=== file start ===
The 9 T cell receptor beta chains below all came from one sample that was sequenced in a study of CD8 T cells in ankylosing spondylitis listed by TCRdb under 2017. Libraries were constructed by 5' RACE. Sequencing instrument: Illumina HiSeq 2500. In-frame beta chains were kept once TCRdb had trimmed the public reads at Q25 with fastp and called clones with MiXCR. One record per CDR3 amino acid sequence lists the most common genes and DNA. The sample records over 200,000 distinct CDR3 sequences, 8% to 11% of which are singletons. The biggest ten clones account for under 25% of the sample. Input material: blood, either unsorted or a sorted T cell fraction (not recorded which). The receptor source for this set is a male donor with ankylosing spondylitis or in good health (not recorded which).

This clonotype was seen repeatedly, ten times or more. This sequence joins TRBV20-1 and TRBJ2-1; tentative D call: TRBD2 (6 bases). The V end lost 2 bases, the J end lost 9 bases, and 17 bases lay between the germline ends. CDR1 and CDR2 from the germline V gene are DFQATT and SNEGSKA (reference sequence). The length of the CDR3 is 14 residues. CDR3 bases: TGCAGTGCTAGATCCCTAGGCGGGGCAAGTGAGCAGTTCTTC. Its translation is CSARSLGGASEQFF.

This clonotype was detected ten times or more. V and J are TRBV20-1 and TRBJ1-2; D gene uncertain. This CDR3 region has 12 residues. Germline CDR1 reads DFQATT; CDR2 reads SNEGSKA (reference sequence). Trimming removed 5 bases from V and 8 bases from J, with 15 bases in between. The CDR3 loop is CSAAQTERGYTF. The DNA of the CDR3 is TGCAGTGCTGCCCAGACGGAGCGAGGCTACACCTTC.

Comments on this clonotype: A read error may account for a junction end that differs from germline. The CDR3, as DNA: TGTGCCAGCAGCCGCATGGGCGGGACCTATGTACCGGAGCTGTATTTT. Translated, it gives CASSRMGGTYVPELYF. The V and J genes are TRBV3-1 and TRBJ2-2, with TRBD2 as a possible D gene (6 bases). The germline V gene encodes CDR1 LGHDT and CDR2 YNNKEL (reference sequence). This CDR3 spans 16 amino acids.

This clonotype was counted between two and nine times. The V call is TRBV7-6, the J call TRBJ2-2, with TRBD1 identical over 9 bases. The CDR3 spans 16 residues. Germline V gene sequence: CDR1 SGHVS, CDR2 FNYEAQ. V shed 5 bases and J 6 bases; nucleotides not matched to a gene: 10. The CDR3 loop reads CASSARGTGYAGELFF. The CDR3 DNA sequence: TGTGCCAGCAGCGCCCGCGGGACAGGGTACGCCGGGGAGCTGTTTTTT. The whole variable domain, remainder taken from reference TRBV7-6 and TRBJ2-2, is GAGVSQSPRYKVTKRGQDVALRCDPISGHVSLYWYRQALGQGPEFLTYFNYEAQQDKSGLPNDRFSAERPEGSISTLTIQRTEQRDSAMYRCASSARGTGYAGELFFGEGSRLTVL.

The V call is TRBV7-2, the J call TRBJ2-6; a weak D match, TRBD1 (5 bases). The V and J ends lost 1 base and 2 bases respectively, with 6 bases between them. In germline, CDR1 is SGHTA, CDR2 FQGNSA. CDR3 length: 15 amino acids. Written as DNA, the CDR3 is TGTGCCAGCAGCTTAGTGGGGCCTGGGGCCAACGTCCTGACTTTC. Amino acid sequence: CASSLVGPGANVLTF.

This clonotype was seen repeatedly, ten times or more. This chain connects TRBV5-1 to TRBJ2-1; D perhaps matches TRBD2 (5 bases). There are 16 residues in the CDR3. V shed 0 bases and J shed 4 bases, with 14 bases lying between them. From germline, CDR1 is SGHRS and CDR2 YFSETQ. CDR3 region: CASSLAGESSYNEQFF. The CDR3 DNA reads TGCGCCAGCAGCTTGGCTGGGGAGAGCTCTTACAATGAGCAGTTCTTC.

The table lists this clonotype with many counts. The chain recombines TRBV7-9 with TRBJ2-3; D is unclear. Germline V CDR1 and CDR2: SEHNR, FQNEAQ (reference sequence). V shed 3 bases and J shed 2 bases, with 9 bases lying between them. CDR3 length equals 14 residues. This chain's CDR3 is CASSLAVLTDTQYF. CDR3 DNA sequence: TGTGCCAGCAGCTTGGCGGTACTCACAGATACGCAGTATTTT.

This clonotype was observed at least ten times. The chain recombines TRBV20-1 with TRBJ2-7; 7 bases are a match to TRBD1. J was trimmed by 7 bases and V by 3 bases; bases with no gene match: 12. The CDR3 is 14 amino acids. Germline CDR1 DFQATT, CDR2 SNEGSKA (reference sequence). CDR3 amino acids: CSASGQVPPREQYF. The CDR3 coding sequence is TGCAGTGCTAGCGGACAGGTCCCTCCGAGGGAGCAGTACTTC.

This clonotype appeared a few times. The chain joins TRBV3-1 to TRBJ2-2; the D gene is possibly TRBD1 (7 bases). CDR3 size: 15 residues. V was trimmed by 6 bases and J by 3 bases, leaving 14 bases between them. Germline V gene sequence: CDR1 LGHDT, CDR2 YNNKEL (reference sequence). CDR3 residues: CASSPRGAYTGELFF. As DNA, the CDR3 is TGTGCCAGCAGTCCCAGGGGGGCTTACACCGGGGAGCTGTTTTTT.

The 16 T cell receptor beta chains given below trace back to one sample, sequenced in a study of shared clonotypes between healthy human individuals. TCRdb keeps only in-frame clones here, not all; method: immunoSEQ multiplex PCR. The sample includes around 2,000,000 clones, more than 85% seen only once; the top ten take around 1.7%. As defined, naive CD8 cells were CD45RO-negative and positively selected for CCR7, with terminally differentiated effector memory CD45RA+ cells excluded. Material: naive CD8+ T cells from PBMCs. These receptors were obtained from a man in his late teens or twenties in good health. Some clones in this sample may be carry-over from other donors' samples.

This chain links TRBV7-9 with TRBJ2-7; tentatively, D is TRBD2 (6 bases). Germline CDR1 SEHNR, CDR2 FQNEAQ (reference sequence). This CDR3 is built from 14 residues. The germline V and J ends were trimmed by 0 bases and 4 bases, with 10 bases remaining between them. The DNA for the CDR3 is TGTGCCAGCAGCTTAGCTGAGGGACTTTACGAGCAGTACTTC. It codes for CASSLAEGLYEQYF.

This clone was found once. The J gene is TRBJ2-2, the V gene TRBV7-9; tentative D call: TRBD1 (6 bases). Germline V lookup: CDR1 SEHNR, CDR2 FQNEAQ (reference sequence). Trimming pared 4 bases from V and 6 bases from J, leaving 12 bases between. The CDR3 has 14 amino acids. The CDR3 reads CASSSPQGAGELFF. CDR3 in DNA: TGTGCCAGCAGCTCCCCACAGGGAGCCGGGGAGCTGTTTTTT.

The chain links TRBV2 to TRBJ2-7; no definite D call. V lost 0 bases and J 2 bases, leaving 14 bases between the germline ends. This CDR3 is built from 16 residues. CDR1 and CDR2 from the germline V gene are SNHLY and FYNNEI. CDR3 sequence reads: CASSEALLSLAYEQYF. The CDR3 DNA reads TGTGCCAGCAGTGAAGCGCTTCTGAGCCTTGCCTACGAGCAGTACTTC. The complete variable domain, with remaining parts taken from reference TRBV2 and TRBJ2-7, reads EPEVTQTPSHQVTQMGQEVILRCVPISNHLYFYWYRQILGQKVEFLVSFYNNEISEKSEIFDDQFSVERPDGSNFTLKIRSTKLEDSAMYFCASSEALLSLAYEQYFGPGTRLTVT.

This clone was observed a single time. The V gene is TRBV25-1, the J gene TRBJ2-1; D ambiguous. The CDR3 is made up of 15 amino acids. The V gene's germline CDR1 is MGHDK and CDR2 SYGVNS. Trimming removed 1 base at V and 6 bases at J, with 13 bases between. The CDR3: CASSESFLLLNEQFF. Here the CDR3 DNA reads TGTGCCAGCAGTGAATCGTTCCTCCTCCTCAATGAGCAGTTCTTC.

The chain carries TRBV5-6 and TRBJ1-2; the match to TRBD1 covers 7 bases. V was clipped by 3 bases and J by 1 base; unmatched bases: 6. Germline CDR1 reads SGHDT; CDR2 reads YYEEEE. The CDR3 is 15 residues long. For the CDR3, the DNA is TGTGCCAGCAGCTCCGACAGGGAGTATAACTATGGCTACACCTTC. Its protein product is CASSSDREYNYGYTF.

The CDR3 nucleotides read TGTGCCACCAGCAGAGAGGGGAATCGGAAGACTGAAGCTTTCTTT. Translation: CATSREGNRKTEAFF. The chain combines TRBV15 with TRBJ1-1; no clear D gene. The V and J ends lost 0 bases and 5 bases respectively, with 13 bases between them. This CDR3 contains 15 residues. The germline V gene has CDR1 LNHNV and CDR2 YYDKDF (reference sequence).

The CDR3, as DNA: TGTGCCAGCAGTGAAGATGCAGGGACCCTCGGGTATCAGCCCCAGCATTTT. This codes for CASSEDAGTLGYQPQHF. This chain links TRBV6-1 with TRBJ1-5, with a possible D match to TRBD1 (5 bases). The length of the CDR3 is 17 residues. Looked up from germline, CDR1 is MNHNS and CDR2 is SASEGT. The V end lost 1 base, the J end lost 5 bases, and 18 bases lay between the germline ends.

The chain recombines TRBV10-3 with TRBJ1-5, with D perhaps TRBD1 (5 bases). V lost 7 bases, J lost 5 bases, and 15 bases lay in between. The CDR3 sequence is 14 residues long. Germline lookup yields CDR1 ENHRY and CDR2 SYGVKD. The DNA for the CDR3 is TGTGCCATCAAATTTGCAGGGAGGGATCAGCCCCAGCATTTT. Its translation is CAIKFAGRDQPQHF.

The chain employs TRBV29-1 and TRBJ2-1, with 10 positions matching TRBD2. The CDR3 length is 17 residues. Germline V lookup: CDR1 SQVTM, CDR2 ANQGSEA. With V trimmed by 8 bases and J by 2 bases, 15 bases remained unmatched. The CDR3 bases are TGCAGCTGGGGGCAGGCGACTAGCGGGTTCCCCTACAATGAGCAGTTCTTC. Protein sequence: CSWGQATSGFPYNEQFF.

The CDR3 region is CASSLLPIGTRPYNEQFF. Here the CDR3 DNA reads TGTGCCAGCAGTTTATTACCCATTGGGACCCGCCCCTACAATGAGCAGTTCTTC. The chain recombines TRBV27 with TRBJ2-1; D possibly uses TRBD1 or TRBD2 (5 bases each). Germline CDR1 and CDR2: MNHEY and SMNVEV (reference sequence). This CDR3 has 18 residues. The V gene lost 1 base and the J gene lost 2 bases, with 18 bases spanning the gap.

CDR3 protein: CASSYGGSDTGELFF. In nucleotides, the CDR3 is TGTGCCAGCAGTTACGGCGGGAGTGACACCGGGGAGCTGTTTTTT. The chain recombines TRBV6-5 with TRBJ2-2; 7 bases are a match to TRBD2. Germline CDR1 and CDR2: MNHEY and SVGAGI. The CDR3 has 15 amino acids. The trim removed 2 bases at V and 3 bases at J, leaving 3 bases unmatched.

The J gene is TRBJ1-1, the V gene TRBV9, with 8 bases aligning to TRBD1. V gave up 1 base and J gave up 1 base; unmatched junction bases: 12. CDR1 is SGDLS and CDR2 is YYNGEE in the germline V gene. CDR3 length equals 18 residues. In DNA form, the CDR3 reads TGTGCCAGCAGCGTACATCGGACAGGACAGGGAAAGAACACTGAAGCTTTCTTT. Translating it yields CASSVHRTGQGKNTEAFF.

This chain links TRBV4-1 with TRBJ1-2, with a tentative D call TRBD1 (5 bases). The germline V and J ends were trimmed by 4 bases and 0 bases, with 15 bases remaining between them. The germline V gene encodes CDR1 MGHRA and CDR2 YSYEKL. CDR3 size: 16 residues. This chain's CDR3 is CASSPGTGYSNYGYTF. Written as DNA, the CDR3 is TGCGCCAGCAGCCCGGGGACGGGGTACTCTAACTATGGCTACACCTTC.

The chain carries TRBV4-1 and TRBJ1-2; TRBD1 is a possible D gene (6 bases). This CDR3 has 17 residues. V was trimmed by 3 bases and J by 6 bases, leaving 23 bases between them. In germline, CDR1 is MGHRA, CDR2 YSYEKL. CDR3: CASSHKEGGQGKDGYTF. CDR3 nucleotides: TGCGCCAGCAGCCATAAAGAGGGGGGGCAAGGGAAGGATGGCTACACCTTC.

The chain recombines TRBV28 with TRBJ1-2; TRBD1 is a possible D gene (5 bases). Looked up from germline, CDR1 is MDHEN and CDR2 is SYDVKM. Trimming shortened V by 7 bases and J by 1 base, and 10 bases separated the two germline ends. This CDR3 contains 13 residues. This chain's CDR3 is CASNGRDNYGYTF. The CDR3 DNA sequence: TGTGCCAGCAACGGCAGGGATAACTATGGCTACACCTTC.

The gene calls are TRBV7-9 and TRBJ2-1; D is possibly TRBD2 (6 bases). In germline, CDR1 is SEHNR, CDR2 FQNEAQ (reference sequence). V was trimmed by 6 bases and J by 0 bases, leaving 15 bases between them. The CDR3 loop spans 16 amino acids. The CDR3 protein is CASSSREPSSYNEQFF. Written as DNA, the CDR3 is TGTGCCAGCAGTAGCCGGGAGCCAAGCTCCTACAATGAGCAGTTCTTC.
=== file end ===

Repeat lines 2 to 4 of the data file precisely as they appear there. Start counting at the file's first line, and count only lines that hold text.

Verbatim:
This clonotype was seen repeatedly, ten times or more. This sequence joins TRBV20-1 and TRBJ2-1; tentative D call: TRBD2 (6 bases). The V end lost 2 bases, the J end lost 9 bases, and 17 bases lay between the germline ends. CDR1 and CDR2 from the germline V gene are DFQATT and SNEGSKA (reference sequence). The length of the CDR3 is 14 residues. CDR3 bases: TGCAGTGCTAGATCCCTAGGCGGGGCAAGTGAGCAGTTCTTC. Its translation is CSARSLGGASEQFF.

This clonotype was detected ten times or more. V and J are TRBV20-1 and TRBJ1-2; D gene uncertain. This CDR3 region has 12 residues. Germline CDR1 reads DFQATT; CDR2 reads SNEGSKA (reference sequence). Trimming removed 5 bases from V and 8 bases from J, with 15 bases in between. The CDR3 loop is CSAAQTERGYTF. The DNA of the CDR3 is TGCAGTGCTGCCCAGACGGAGCGAGGCTACACCTTC.

Comments on this clonotype: A read error may account for a junction end that differs from germline. The CDR3, as DNA: TGTGCCAGCAGCCGCATGGGCGGGACCTATGTACCGGAGCTGTATTTT. Translated, it gives CASSRMGGTYVPELYF. The V and J genes are TRBV3-1 and TRBJ2-2, with TRBD2 as a possible D gene (6 bases). The germline V gene encodes CDR1 LGHDT and CDR2 YNNKEL (reference sequence). This CDR3 spans 16 amino acids.